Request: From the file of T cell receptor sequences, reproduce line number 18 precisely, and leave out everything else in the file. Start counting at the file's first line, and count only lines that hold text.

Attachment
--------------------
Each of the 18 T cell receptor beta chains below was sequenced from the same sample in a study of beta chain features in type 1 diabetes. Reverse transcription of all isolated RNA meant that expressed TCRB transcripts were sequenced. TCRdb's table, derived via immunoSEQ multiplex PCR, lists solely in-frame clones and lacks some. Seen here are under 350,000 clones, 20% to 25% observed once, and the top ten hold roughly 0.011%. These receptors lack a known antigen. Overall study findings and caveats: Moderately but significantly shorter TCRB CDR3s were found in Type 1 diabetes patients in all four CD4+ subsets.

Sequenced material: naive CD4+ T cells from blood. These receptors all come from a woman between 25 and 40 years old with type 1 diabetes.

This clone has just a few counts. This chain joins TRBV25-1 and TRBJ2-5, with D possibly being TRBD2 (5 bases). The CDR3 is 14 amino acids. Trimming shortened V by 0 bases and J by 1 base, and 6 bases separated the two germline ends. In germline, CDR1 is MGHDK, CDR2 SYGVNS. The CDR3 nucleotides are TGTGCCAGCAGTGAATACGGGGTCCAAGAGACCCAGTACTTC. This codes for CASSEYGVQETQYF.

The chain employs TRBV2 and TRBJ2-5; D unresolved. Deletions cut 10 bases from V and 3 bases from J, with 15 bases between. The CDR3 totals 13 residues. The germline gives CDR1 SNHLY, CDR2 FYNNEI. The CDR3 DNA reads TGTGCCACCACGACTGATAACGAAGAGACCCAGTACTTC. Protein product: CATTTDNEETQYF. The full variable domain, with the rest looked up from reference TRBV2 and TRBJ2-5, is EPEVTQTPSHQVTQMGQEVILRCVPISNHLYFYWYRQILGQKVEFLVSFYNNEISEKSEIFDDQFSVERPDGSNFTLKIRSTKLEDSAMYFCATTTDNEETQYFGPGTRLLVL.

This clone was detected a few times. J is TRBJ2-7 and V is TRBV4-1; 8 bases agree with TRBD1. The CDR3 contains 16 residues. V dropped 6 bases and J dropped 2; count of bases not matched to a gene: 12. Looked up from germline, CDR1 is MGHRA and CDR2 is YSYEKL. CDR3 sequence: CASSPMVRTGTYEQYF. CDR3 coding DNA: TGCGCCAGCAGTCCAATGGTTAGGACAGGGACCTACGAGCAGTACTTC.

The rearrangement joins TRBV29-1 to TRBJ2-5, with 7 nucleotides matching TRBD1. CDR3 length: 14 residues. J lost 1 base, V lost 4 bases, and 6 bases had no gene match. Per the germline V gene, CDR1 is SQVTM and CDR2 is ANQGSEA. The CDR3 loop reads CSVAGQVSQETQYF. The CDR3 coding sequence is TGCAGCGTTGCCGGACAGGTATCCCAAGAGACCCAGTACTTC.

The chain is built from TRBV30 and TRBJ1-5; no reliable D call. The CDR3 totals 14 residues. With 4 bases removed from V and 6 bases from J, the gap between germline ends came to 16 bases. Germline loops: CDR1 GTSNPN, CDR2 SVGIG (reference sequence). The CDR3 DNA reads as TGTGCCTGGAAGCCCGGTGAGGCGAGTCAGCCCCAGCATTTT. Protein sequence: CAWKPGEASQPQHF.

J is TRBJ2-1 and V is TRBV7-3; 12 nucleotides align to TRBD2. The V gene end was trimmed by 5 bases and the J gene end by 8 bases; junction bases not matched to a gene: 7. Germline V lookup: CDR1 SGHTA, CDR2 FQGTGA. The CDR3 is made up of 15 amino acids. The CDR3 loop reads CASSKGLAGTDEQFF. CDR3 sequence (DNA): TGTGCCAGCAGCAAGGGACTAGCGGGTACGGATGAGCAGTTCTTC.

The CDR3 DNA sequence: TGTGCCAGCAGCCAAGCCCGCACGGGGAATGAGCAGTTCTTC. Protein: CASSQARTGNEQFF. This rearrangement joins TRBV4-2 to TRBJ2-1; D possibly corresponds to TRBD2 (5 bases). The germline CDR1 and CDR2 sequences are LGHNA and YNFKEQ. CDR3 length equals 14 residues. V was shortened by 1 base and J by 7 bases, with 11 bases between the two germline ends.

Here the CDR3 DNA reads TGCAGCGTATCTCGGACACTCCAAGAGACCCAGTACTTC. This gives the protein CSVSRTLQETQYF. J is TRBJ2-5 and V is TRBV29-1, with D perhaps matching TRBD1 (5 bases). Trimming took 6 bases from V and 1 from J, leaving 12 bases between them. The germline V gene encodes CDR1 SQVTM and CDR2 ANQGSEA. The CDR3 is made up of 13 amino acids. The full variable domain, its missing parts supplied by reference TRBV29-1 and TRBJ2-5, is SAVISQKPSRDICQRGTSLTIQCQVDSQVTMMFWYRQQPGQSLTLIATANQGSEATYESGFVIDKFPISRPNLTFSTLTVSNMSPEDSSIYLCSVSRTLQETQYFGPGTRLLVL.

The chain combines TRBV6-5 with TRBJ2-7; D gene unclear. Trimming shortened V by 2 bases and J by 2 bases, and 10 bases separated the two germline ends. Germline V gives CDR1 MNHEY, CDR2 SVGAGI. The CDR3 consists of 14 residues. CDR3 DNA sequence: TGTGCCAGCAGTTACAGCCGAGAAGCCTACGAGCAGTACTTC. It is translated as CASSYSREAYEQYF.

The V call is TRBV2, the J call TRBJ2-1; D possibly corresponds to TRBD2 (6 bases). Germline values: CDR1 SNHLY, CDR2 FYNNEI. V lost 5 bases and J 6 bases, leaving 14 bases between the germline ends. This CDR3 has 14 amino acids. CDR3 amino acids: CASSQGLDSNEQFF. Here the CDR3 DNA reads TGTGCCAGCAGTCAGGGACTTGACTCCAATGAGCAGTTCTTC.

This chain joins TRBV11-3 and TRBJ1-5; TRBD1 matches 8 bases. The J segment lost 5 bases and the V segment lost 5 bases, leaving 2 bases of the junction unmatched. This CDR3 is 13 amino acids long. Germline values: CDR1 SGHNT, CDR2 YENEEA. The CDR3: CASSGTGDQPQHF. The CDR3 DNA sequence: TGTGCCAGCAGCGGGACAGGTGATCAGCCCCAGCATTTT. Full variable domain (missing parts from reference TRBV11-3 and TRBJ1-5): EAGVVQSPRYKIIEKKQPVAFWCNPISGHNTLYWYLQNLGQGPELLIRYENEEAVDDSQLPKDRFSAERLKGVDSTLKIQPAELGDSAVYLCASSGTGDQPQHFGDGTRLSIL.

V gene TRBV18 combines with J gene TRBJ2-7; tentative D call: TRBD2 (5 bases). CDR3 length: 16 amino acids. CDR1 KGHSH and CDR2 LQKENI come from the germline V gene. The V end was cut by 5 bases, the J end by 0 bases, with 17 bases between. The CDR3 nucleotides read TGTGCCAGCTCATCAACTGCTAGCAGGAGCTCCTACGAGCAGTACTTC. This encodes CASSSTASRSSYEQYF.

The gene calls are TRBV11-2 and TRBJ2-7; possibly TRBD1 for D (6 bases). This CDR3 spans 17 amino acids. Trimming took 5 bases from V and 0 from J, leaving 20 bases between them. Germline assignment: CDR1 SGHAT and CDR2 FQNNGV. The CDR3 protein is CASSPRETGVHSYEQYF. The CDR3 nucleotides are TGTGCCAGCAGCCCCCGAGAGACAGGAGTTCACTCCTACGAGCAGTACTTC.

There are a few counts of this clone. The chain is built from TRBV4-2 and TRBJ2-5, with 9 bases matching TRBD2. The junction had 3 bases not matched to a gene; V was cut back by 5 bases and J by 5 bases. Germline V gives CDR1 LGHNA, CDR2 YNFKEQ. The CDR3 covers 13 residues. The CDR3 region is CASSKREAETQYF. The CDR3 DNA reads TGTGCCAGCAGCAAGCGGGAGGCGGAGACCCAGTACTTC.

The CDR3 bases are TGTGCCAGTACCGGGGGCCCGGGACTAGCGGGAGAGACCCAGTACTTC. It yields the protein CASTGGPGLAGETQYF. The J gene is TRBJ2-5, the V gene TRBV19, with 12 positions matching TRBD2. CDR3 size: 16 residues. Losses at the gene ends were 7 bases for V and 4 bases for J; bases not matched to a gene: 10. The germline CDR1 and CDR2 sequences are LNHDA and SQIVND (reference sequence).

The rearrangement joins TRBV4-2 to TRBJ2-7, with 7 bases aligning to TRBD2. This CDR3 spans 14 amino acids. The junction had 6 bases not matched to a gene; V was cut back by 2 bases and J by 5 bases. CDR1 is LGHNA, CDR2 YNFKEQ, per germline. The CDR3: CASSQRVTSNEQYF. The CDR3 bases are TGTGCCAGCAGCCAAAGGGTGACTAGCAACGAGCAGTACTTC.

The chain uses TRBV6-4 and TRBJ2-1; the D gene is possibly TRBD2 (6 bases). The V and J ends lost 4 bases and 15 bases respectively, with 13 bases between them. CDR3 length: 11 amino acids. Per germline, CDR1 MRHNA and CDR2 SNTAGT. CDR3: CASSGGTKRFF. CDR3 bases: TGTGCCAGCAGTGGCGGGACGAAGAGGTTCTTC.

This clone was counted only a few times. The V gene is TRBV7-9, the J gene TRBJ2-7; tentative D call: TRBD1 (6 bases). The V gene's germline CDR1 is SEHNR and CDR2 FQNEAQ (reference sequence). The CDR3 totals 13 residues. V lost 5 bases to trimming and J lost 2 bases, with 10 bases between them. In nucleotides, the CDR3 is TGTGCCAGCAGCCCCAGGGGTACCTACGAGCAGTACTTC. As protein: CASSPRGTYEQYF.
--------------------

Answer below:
The rearrangement joins TRBV4-2 to TRBJ2-7, with 7 bases aligning to TRBD2. This CDR3 spans 14 amino acids. The junction had 6 bases not matched to a gene; V was cut back by 2 bases and J by 5 bases. CDR1 is LGHNA, CDR2 YNFKEQ, per germline. The CDR3: CASSQRVTSNEQYF. The CDR3 bases are TGTGCCAGCAGCCAAAGGGTGACTAGCAACGAGCAGTACTTC.